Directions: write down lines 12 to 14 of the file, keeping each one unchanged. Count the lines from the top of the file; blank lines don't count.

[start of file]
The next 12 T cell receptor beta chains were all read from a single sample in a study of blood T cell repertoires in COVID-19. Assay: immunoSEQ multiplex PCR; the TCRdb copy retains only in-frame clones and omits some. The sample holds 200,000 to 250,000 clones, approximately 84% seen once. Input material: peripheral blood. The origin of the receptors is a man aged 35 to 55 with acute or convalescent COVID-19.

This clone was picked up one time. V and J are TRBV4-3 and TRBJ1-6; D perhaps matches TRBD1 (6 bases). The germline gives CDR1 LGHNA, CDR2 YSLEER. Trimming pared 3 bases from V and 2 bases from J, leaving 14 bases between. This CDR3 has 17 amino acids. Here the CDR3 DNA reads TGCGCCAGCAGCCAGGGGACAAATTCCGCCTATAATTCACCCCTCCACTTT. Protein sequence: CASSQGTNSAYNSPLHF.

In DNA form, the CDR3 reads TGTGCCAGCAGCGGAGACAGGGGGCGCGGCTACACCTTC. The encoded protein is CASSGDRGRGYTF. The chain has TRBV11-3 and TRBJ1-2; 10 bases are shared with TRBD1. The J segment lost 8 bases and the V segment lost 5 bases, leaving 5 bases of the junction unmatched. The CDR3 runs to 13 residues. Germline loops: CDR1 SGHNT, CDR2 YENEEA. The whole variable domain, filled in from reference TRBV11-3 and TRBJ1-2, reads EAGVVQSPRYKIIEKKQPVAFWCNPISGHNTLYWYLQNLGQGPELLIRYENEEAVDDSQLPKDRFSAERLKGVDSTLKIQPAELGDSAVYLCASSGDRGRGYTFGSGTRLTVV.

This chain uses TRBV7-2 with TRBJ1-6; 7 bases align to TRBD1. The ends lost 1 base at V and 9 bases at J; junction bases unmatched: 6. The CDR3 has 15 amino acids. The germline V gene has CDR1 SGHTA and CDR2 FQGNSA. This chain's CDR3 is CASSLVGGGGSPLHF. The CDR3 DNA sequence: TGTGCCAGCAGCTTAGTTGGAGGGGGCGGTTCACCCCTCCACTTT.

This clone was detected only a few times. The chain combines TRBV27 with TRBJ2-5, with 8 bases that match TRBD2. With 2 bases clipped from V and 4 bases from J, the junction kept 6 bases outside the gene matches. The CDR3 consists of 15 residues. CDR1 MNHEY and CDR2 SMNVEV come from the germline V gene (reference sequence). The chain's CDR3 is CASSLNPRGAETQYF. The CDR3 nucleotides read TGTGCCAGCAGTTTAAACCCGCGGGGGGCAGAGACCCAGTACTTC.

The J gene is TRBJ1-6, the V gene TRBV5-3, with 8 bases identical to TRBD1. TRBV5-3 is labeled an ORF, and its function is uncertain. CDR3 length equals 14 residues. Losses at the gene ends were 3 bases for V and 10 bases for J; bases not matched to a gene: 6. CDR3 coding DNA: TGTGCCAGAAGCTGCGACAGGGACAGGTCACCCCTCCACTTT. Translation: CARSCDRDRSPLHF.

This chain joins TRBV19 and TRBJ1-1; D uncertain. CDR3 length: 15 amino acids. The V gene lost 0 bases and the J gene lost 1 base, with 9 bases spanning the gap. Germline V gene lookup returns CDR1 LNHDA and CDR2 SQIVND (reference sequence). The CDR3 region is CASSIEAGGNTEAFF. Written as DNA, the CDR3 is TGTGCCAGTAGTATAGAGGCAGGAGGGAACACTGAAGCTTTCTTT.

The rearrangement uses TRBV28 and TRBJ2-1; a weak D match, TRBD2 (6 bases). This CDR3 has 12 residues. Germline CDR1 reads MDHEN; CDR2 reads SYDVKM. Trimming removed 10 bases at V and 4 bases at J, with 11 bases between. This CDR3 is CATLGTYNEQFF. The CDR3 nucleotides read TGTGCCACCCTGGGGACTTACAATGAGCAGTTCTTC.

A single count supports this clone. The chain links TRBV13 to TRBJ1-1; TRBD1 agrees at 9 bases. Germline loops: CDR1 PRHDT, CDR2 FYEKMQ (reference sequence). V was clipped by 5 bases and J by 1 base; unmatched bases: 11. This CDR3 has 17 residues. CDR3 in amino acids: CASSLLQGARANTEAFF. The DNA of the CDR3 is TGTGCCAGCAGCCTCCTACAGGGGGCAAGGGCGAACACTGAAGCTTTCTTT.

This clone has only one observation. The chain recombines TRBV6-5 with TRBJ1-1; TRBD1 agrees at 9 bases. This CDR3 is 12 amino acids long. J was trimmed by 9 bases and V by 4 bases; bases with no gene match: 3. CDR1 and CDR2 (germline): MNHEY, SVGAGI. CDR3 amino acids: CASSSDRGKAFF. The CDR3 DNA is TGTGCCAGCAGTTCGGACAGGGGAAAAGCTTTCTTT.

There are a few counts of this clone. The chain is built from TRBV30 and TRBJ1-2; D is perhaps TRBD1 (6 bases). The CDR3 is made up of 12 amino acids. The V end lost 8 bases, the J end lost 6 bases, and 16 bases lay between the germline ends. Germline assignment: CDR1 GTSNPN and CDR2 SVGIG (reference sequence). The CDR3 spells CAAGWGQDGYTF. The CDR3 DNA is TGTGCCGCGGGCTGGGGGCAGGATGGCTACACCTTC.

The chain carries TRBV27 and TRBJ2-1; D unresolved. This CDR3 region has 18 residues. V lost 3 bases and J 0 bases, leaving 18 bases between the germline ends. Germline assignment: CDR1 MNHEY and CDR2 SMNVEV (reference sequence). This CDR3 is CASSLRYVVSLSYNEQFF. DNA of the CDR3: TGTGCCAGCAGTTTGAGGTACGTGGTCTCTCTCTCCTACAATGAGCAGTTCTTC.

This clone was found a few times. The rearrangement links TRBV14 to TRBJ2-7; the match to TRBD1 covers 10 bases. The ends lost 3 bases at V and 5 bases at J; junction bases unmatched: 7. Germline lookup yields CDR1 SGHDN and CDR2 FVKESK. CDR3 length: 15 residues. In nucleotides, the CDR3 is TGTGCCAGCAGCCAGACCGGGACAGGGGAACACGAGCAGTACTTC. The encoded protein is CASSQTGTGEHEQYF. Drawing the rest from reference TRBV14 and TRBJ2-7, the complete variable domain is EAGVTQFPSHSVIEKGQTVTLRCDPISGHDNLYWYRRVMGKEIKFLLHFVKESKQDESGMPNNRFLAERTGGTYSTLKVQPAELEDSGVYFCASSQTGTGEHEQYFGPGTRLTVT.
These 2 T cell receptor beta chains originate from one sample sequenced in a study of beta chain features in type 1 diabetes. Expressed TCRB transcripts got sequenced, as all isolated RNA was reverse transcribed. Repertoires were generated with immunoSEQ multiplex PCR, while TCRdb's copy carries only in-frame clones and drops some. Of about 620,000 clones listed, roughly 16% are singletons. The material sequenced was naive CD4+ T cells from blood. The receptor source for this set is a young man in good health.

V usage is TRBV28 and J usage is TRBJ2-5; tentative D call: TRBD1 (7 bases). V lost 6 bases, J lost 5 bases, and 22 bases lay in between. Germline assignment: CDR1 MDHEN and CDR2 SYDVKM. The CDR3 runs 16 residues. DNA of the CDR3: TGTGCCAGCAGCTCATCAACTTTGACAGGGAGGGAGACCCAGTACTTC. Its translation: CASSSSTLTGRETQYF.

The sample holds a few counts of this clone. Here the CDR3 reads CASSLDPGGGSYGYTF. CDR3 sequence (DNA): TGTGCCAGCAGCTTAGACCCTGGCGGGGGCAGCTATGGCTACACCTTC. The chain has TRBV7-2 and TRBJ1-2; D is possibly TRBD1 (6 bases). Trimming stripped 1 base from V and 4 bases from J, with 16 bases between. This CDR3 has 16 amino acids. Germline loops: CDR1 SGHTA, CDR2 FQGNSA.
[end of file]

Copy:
The chain carries TRBV27 and TRBJ2-1; D unresolved. This CDR3 region has 18 residues. V lost 3 bases and J 0 bases, leaving 18 bases between the germline ends. Germline assignment: CDR1 MNHEY and CDR2 SMNVEV (reference sequence). This CDR3 is CASSLRYVVSLSYNEQFF. DNA of the CDR3: TGTGCCAGCAGTTTGAGGTACGTGGTCTCTCTCTCCTACAATGAGCAGTTCTTC.

This clone was found a few times. The rearrangement links TRBV14 to TRBJ2-7; the match to TRBD1 covers 10 bases. The ends lost 3 bases at V and 5 bases at J; junction bases unmatched: 7. Germline lookup yields CDR1 SGHDN and CDR2 FVKESK. CDR3 length: 15 residues. In nucleotides, the CDR3 is TGTGCCAGCAGCCAGACCGGGACAGGGGAACACGAGCAGTACTTC. The encoded protein is CASSQTGTGEHEQYF. Drawing the rest from reference TRBV14 and TRBJ2-7, the complete variable domain is EAGVTQFPSHSVIEKGQTVTLRCDPISGHDNLYWYRRVMGKEIKFLLHFVKESKQDESGMPNNRFLAERTGGTYSTLKVQPAELEDSGVYFCASSQTGTGEHEQYFGPGTRLTVT.
These 2 T cell receptor beta chains originate from one sample sequenced in a study of beta chain features in type 1 diabetes. Expressed TCRB transcripts got sequenced, as all isolated RNA was reverse transcribed. Repertoires were generated with immunoSEQ multiplex PCR, while TCRdb's copy carries only in-frame clones and drops some. Of about 620,000 clones listed, roughly 16% are singletons. The material sequenced was naive CD4+ T cells from blood. The receptor source for this set is a young man in good health.